Use this URL to cite or link to this record in EThOS: http://ethos.bl.uk/OrderDetails.do?uin=uk.bl.ethos.509565
Title: Strategies for economically sustainable resist dyeing industries in Abeokuta, Ogun State, Nigeria
Author: Amebode, Adetoun Adedotun
Awarding Body: University of Southampton
Current Institution: University of Southampton
Date of Award: 2009
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Abstract:
Nigerian textile and clothing industries is face with crisis under the pressure of influx of smuggled second-hand clothing and cheap and poor quality of Chinese textiles. The situation has resulted to closure of many textile industries and massive unemployment with inability of the few existing industries to compete favourably base on price. The study was carried out in Abeokuta among tie-dye/batik practitioners and consumers of tie-dye/batik products with the aim to examine the challenges facing the resist dyeing industries. The research method is divided into three: Theoretical- this involves using secondary data from books, journal, newspaper, and the web to gather background information; Statistical- this involves the use of questionnaire to gather primary data. The data collected was analysed using SPSS (Statistical Package for Social Scientist); and Visual- this entails the use of images to establish facts and make judgement on the basis of the facts discovered. The findings revealed that the challenges facing the practitioners are multi-facet ranging from poor educational status, lack of adequate training/re-training programmes, poor financial status, low customers’ patronage, poor management and marketing skill, lack of adequate and functional social amenities, low purchasing power of consumers who often buy on credit and pay on instalment (some don’t bother to pay their debt), increased competition from smugglers of second-hand clothing and imported Chinese textiles, poor/ no knowledge of information technology, low access to international/ overseas markets and minimal willingness to take risk. Consumers of tie-dye/batik are pertinent to the study. The findings from the consumers shows that about half of the consumers interviewed cannot afford to buy clothes monthly while slightly more than half buy clothes on credit and pay on instalment. The industry has being affected with change in taste of consumers, consequently one third of the consumers do not patronise tie-dye/batik fabrics. Consumers pointed out that tie-dye/batik fabrics are not colourfast and the designs are too common (frequently seen). Consumers also complained of poor customers services of the practitioners. Base on the findings, the study proposes holistic approach to the challenges. A sustainable model of five major pillars (Continuous innovation, Customer Relationship Management, Government Policy Support, Networking and Practitioners Personal Capacity Development) is proposed. Absence of any of the pillar will result to sustainability collapse of tie-dye/batik industry. Other model being proposed include establishment of an Export Centre with an effective and efficient two way communication model; EVIPI an acronym of English words to stimulate innovative entrepreneurial drive in niche marketing, a model for internal secondhand clothing to revisit the pass me down clothing culture among the Yoruba and a networking model to complement each other for development.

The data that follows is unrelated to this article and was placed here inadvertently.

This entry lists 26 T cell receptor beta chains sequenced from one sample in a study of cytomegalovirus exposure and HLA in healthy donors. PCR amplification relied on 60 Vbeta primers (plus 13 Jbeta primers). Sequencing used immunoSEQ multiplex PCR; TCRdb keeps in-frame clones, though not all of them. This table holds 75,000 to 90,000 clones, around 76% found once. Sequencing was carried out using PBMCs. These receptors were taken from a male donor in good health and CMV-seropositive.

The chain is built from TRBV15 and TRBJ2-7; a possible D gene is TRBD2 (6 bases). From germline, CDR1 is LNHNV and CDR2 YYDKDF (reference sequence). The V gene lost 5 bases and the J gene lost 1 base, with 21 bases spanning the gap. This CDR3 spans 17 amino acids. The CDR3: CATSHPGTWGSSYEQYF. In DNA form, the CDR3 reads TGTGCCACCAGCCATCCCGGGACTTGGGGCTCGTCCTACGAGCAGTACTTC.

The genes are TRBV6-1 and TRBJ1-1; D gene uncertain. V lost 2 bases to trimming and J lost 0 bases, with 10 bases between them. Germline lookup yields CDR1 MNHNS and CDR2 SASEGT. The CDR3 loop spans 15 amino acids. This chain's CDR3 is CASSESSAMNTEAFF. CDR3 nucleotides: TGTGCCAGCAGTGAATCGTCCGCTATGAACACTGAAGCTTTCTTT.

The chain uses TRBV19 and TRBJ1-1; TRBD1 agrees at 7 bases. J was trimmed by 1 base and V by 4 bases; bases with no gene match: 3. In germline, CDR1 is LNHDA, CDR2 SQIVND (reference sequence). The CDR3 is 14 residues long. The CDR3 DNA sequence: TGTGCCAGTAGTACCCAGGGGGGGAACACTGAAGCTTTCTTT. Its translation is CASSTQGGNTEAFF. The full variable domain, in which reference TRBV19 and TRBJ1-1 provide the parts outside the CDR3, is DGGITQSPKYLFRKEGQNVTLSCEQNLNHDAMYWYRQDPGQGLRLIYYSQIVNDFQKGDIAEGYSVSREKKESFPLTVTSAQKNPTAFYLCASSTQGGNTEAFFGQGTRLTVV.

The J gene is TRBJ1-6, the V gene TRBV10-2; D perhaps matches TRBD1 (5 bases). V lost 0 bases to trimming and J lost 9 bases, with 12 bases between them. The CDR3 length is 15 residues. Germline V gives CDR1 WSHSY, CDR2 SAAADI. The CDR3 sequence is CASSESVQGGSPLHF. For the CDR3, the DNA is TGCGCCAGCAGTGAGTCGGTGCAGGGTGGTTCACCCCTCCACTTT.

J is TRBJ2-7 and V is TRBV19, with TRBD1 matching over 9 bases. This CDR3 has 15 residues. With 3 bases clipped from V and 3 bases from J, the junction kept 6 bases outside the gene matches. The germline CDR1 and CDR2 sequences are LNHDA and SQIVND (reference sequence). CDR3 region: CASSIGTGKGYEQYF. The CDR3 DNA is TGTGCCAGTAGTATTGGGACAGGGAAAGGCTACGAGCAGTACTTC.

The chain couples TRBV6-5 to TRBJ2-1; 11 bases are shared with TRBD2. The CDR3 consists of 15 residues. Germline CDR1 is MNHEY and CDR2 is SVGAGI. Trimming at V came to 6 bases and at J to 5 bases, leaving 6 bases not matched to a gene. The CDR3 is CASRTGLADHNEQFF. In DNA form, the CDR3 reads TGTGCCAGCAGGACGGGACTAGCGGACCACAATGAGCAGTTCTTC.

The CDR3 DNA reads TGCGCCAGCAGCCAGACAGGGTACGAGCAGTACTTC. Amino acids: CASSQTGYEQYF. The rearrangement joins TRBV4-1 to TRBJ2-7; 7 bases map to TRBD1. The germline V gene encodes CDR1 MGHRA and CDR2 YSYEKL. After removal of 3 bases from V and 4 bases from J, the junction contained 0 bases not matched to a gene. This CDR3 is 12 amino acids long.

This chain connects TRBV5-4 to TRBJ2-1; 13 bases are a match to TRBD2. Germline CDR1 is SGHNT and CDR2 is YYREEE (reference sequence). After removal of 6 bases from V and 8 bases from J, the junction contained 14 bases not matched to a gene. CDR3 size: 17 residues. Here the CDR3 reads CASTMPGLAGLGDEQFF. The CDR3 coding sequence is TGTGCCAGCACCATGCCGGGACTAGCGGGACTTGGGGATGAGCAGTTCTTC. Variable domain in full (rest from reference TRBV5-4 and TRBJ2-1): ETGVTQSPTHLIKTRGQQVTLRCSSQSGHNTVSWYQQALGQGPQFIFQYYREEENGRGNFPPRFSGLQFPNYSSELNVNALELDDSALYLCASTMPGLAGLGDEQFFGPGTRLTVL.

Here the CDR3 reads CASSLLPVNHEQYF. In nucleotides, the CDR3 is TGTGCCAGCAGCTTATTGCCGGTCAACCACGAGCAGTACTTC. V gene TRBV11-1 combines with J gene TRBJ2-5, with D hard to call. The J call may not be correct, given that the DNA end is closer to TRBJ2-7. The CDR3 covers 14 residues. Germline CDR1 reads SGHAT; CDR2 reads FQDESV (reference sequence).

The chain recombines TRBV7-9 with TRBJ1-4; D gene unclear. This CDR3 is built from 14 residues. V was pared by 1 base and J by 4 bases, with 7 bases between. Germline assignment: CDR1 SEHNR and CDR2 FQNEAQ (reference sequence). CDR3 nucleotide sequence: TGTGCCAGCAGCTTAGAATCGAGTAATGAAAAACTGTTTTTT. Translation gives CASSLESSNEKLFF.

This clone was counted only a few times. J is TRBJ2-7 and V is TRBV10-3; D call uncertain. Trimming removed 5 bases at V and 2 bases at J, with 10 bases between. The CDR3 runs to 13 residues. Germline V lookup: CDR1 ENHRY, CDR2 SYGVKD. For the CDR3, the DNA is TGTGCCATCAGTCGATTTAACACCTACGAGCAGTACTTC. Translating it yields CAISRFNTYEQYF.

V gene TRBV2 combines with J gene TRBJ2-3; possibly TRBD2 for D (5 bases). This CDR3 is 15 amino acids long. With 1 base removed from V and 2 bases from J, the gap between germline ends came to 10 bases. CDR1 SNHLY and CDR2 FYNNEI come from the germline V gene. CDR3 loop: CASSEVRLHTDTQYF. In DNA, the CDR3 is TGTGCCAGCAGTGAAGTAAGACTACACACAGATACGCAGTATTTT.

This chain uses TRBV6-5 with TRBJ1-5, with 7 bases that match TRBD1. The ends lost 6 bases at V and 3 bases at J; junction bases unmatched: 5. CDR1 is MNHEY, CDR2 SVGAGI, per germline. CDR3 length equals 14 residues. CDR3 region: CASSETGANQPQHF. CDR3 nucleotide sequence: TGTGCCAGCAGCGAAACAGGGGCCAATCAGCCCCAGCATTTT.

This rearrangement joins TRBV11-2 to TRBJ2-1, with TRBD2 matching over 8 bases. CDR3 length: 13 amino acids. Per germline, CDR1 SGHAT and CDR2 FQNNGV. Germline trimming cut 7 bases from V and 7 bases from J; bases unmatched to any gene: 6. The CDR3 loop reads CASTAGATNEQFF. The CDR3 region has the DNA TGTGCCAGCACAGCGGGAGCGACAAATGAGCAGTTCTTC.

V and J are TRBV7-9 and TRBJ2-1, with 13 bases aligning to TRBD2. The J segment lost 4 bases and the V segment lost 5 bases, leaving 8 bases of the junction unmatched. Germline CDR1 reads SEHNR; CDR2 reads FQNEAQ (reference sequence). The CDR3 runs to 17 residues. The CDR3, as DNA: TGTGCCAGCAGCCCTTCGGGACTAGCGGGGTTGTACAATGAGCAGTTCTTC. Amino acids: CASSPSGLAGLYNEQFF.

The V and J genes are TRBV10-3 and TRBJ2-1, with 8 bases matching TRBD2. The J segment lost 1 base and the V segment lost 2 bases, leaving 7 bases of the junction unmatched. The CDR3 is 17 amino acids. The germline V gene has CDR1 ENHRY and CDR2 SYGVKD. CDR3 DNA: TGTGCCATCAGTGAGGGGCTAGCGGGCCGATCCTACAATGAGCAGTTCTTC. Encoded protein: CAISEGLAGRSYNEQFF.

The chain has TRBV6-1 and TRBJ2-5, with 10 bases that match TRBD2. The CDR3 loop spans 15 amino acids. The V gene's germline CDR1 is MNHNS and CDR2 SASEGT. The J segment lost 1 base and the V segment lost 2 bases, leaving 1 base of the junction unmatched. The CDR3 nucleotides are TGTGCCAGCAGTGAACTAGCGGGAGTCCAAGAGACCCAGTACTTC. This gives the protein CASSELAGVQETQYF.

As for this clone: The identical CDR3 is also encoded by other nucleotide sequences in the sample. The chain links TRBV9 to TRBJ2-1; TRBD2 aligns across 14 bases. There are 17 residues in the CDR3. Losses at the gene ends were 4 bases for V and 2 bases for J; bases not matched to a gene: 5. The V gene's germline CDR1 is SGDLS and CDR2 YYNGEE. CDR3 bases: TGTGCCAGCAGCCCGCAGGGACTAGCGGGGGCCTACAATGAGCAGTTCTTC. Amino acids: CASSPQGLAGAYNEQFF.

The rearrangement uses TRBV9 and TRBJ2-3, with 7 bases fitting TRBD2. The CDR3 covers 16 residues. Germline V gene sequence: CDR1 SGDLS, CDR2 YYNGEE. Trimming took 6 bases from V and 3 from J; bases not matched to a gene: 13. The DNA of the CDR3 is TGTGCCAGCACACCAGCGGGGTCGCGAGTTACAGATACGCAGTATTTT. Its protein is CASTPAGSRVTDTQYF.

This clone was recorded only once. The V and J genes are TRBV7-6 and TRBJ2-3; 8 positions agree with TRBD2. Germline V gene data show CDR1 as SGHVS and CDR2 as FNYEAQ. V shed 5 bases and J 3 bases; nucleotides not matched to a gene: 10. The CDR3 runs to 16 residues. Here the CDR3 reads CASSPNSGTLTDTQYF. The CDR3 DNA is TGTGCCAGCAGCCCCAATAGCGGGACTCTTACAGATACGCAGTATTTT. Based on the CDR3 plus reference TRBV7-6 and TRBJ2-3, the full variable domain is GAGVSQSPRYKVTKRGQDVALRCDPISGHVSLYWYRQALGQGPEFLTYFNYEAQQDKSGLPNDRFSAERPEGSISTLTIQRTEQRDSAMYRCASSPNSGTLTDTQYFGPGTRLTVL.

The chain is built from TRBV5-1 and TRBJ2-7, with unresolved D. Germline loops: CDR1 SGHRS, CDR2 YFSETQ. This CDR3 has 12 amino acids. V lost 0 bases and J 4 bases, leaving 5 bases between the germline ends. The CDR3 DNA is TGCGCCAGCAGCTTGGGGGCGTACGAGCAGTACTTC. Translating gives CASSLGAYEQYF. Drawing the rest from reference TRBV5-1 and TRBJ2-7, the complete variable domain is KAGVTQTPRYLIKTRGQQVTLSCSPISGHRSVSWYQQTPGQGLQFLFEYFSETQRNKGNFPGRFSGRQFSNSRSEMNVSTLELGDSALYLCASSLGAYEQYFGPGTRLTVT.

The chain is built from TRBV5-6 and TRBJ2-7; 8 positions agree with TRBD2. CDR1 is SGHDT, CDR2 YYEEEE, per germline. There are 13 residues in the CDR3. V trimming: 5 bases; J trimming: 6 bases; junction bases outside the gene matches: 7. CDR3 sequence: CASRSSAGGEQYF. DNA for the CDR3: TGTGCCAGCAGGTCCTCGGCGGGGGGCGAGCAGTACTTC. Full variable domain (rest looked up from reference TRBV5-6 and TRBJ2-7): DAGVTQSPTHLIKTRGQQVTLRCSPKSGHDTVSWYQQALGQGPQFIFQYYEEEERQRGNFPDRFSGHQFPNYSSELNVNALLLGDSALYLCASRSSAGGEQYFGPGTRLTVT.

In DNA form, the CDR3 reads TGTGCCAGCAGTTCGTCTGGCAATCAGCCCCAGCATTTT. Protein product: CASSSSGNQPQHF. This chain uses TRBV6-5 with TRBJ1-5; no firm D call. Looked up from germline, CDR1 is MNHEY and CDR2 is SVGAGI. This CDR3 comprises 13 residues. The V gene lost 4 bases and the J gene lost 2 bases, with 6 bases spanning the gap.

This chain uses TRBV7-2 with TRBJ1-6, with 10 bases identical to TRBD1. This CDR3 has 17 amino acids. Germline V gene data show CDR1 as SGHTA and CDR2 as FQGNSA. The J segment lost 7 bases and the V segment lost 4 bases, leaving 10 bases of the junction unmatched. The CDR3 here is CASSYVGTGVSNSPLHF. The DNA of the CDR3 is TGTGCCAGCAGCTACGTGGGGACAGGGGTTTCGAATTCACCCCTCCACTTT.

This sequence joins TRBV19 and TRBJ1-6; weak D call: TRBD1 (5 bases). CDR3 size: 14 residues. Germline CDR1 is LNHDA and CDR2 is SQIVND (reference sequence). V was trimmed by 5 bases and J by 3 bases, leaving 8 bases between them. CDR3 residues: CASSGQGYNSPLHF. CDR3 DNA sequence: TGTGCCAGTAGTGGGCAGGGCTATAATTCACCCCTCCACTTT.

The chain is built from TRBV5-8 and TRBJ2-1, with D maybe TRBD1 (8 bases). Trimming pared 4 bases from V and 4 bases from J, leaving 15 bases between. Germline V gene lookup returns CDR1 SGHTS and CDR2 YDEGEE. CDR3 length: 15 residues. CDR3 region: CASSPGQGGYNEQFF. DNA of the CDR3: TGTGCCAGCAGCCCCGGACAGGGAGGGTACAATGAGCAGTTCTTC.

Supervisor: Makhoul, Bashir Sponsor: Not available
Qualification Name: Thesis (Ph.D.) Qualification Level: Doctoral
EThOS ID: uk.bl.ethos.509565  DOI: Not available
Keywords: HF Commerce ; TT Handicrafts Arts and crafts
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